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Comprehensive Guide: Using Azure Terrafys New Import Feature
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Oct 19, 2022 5:32 PM

Comprehensive Guide: Using Azure Terrafys New Import Feature

by HubSite 365 about Microsoft

Software Development Redmond, Washington

Data AnalyticsAzure Analytics

Explore the newest import feature in Azure Terrafy, simplifying infrastructure management with streamlined Terraform integration.

Unpacking the New Azure Terrafy Import Feature

For those working with Infrastructure as Code (IaC) solutions, figuring out where to start can be a challenge. Traditionally, the two options have been to navigate through the Terraform on Azure documentation and craft Terraform templates, or utilize a convenient tool like NubesGen for creating Terraform and Bicep files. These options however have primarily catered for the creation of new infrastructure.

Previously, one could not import existing infrastructure into Terraform, until the introduction of Azure Terrafy. A groundbreaking feature release, this tool has piqued the interest of the community and fills a significant gap for customers managing legacy infrastructure.

Azure Terrafy simplifies the process of importing existing Azure infrastructure into Terraform HCL, and further introduces it into your Terraform state. To use this tool, one first needs to create a directory for generating Terraform code, install the tool locally and then initiate the command specifying the Azure resource group to import.

Run the aztfy command and specify the Azure resource group to import. It is important to note that the tool currently supports importing at the resource group level only.

When the 'aztfy' command is initiated, it begins importing resources, showing the progression via a progress bar. When the import completes, it displays the resources that are ready to be imported. Upon selecting the ‘w’ option, Azure Terrafy begins generating Terraform scripts, updates the state, and includes dependencies in the process. The completion of the process gives you newly created Terraform templates.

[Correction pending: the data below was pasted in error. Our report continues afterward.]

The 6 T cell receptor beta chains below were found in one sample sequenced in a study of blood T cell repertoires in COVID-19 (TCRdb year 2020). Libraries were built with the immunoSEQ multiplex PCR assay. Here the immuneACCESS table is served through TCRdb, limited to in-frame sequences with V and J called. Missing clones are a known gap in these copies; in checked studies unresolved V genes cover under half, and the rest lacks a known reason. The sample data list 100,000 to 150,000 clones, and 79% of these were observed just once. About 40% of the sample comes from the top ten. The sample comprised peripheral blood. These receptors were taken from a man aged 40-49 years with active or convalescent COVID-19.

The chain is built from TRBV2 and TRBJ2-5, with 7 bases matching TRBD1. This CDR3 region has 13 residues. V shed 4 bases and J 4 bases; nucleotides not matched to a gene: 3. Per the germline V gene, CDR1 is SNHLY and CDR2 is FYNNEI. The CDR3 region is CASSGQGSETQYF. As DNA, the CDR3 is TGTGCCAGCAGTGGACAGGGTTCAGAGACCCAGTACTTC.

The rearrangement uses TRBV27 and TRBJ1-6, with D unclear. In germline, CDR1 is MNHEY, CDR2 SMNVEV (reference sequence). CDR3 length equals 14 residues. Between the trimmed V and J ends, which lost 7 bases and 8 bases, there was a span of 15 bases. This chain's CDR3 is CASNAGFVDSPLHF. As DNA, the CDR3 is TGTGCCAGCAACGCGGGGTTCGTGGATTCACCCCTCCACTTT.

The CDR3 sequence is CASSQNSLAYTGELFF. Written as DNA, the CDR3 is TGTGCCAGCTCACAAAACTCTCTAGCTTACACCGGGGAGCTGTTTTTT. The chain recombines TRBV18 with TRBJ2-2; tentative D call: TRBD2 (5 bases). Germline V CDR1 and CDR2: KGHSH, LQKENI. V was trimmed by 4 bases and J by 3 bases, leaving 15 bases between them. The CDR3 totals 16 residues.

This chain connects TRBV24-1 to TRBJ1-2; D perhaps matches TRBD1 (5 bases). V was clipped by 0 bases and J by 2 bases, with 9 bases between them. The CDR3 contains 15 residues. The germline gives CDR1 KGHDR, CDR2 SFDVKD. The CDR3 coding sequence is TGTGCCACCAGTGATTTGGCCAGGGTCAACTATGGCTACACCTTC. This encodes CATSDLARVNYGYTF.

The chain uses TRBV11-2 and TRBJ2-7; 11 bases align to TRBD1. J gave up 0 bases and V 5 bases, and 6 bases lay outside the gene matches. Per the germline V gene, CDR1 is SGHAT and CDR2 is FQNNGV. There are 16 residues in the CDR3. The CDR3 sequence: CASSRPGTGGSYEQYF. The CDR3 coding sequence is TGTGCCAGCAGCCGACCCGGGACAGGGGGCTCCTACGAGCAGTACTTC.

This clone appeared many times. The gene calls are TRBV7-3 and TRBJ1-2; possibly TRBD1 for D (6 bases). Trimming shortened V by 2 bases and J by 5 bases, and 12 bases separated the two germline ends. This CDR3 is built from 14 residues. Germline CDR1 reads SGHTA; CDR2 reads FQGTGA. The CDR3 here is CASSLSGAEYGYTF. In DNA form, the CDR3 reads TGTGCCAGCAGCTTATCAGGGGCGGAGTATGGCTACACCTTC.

Things to Note While Utilizing Azure Terrafy

While Azure Terrafy makes imports more convenient, users need to be aware of renaming conventions and reusability. The resources naming need to be reconfigured, as many of them are defined in a static way. The templates are only made scalable and reusable by manually editing and declaring the variables.

Another concern entails State storage. Post importing the Terraform files, the state remains stored in the local file storage. To make it more reliable and secure, it needs to be stored remotely which requires further work.

Code refactoring is another area to be aware of, as Azure Terrafy generates all templates into one file. Splashing out the templates into different modules and cleaning up dependencies can make the new templates more reusable and scalable. :

Though not perfect, Azure Terrafy represents a vital advancement for managing resources encoded in Azure. The community is looking forward to additional features that could involve importing vNets or even whole subscriptions. Microsoft has truly done an amazing job creating this tool for users, and further refining it will only serve to bolster its reputation.

Read the full article New Import Feature in Azure Terrafy: A Comprehensive Guide

Azure Analytics - Comprehensive Guide: Using Azure Terrafys New Import Feature